In Silva v. Metropolitan Life Insurance Company, 762 F.3d 711 (8th Cir. 2014), the Eighth Circuit joined a number of other circuits in recognizing equitable remedies of reformation and surcharge based on a breach of fiduciary duty under ERISA. The claim for supplemental life insurance benefits under the employer’s group policy was denied because the employee failed to submit evidence of insurability as required under the plan. However, in concluding that the plan insurer breached its fiduciary duties, the court relied primarily on the actions and omissions of the employer.
Factually, Silva applied late for supplemental life insurance under his employer’s benefit plan. Under the plan, evidence of insurability satisfactory to MetLife was required because of the late enrollment, a feature common to many group life policies. After electing the supplemental life insurance, the coverage appeared on Silva’s benefits election package on the employer’s intranet even though he never submitted evidence of insurability. In addition, the employer withheld premiums from the employee’s payroll.
According to the employer, Silva should have received a prompt when he selected the supplemental life insurance notifying him that he needed to obtain a Statement of Health form and complete it. The employer would then send the completed form to MetLife. Other than the employer’s statement to this effect, no evidence of this online prompt was presented. More problematic, after the claim was submitted it was learned that 200 other employees who signed up for supplemental life insurance also did not submit Statement of Health forms.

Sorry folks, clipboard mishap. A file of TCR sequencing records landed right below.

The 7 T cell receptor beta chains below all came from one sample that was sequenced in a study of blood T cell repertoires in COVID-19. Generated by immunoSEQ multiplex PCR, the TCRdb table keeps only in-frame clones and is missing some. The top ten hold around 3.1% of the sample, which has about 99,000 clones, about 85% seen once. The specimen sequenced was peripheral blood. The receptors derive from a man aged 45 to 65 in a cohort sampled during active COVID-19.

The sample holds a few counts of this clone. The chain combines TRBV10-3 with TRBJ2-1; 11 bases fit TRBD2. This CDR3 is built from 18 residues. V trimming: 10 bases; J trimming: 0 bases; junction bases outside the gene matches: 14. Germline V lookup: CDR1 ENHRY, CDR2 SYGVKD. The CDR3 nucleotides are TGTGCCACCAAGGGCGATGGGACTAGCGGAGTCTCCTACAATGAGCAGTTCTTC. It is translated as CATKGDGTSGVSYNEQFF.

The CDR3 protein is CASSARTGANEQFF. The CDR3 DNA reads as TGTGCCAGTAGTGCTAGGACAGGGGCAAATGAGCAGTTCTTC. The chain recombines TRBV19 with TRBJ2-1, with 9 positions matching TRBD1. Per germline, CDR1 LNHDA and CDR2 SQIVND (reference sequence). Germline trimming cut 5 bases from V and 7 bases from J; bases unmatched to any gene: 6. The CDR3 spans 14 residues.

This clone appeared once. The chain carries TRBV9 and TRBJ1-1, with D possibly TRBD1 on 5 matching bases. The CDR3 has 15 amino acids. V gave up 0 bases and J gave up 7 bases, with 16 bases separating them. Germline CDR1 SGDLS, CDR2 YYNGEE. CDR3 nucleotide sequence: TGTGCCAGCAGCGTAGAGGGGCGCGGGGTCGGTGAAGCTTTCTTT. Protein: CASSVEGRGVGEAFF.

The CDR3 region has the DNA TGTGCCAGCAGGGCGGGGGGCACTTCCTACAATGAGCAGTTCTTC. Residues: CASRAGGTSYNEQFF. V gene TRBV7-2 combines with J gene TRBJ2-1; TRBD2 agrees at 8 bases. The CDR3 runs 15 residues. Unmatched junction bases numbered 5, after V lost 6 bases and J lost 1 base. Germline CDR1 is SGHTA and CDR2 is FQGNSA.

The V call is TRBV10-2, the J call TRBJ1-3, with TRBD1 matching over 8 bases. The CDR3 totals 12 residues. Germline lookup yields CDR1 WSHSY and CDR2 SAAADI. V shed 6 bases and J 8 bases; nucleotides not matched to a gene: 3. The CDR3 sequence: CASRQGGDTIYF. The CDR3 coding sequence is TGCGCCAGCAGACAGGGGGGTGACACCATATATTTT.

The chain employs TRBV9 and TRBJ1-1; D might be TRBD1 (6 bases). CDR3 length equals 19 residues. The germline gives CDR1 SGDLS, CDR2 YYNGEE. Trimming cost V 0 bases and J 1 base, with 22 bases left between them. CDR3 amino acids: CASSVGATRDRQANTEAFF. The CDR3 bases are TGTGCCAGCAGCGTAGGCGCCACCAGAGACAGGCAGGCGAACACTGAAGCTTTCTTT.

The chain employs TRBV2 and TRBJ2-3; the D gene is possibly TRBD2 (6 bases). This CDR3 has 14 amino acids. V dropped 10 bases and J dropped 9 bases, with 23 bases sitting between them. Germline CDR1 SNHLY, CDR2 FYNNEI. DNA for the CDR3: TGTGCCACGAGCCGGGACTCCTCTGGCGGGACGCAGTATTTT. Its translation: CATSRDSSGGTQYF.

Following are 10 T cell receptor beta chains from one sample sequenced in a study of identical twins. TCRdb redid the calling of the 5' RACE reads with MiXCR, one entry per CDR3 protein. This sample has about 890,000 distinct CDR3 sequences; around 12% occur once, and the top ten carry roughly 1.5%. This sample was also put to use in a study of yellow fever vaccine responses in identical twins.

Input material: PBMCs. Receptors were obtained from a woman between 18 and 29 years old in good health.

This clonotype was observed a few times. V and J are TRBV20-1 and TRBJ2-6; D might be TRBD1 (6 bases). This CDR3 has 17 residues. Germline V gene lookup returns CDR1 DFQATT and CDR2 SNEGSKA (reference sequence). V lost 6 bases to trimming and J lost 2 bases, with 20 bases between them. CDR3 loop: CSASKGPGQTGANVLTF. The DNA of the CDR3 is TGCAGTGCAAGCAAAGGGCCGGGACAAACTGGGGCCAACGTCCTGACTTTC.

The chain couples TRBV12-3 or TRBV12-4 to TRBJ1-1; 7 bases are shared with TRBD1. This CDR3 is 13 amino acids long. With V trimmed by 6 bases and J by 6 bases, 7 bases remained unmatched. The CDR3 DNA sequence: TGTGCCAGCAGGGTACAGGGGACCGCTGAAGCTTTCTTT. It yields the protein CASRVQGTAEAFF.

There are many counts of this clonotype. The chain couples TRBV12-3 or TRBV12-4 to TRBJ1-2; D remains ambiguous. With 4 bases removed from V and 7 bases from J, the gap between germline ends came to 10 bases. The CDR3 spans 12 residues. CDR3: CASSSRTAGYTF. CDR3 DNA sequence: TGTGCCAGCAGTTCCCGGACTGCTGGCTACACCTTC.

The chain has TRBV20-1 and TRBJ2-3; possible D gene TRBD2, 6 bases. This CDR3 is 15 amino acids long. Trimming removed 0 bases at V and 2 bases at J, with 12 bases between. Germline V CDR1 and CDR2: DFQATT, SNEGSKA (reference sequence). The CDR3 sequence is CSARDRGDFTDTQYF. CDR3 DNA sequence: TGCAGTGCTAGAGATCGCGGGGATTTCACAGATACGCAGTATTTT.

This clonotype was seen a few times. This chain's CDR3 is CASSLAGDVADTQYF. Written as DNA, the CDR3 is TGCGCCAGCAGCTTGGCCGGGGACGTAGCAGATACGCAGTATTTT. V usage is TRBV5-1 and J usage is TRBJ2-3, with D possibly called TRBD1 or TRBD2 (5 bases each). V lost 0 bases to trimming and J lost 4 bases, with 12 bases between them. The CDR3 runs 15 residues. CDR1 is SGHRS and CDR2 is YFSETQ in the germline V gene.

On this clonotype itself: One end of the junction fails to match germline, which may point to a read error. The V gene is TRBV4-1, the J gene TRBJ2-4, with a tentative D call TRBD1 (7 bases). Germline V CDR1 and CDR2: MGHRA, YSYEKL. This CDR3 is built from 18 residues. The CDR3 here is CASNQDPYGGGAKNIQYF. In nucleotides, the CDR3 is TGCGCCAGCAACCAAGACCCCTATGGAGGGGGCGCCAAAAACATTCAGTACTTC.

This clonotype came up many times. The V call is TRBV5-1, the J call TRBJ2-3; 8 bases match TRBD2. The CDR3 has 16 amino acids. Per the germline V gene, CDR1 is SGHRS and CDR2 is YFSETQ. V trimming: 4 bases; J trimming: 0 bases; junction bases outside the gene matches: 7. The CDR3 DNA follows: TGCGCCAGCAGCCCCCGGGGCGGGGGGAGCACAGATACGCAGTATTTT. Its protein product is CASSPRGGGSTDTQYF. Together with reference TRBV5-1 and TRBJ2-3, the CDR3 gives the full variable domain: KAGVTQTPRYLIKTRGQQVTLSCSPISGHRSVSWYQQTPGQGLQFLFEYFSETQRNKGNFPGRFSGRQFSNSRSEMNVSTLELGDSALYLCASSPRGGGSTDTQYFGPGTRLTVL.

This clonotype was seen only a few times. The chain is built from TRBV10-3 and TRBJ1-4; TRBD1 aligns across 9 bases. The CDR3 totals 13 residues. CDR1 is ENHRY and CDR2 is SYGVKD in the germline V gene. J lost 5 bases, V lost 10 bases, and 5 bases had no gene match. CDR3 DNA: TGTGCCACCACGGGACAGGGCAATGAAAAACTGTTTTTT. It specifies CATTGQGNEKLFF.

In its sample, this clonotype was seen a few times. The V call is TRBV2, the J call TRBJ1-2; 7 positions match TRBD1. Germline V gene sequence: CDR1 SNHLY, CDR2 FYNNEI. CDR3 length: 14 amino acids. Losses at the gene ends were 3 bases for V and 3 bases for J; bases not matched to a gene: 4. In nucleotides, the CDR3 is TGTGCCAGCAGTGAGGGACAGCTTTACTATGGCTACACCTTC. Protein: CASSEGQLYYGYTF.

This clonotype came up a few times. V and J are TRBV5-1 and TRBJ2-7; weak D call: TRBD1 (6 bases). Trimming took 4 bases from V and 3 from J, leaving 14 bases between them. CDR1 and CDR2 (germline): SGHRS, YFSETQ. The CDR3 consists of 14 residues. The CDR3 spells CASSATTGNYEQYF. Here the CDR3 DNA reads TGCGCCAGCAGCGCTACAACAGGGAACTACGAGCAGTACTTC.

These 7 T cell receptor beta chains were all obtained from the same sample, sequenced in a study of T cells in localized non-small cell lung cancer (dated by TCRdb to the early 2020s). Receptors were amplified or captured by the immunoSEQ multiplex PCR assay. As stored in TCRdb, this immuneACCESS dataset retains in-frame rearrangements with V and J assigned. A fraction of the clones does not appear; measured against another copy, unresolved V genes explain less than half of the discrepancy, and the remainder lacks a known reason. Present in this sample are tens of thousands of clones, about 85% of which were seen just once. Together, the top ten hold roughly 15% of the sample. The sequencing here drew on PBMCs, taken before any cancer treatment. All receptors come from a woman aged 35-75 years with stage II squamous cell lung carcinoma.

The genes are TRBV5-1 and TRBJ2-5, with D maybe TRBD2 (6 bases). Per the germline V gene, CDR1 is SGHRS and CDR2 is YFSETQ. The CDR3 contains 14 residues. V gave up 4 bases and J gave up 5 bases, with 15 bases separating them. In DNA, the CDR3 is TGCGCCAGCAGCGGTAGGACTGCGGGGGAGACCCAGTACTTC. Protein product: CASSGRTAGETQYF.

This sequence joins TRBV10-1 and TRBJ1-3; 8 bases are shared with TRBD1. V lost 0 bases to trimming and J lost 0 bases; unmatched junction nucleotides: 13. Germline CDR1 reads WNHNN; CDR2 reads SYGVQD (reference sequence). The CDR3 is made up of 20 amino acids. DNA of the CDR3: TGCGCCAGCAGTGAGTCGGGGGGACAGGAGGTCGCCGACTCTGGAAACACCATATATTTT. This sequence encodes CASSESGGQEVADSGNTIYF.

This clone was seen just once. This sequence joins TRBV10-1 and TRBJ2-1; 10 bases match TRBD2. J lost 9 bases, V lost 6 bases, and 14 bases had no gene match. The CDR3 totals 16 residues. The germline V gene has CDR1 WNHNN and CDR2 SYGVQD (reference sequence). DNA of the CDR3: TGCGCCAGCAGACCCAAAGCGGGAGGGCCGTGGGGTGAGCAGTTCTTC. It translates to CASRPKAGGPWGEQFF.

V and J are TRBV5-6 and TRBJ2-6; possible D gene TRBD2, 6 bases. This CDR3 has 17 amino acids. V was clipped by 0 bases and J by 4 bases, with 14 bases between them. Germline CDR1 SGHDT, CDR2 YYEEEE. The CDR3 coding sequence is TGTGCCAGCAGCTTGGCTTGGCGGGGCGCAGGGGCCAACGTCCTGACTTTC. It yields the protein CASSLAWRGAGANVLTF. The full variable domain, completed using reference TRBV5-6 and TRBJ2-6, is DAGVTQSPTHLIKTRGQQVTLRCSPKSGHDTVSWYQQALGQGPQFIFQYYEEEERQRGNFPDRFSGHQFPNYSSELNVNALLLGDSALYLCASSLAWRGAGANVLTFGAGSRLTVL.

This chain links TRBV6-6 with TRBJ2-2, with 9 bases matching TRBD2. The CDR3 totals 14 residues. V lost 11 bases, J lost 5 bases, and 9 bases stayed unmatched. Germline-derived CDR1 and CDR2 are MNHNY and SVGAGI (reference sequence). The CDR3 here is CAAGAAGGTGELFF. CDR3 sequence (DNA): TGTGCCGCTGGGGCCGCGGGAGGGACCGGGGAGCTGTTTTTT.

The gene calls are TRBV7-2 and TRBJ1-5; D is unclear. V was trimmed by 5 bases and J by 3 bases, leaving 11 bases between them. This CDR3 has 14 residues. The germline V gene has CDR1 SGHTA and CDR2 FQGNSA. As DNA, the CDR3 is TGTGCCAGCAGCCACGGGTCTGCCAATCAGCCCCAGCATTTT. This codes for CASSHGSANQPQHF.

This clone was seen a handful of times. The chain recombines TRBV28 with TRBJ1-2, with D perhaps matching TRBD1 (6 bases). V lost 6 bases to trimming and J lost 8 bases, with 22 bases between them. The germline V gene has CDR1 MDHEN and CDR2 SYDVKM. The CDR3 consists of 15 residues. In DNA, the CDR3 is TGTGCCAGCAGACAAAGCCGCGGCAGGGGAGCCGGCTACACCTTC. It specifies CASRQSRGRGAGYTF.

The district court ruled in favor of defendants on the claim for benefits under section 502(a)(1)(B) of ERISA, which permits a participant to sue to recover benefits due under the terms of the plan. The plaintiff tried to amend the complaint to assert a claim for breach of fiduciary duty; however, the court refused the request based on its conclusion that an award of benefits as sought for relief under section 502(a)(3) was not equitable as required under the statute. The Eighth Circuit reversed on both points.
Eighth Circuit Decision
With regard to the claim for benefits under section 502(a)(1)(B), the Eighth Circuit found outstanding issues of material fact that prevented it from deciding whether MetLife abused its discretion. Specifically, the court was critical of the lack of a description in the plan of what evidence of insurability was satisfactory to MetLife and the failure of the plan to reference the Statement of Health form that MetLife required. There is a dissenting opinion as to the dismissal of this claim only. According to the dissenting judge, the claim must fail “under the terms of the plan” because this plan stated that the life insurance only went into effect when evidence of insurability was accepted by MetLife, which did not occur.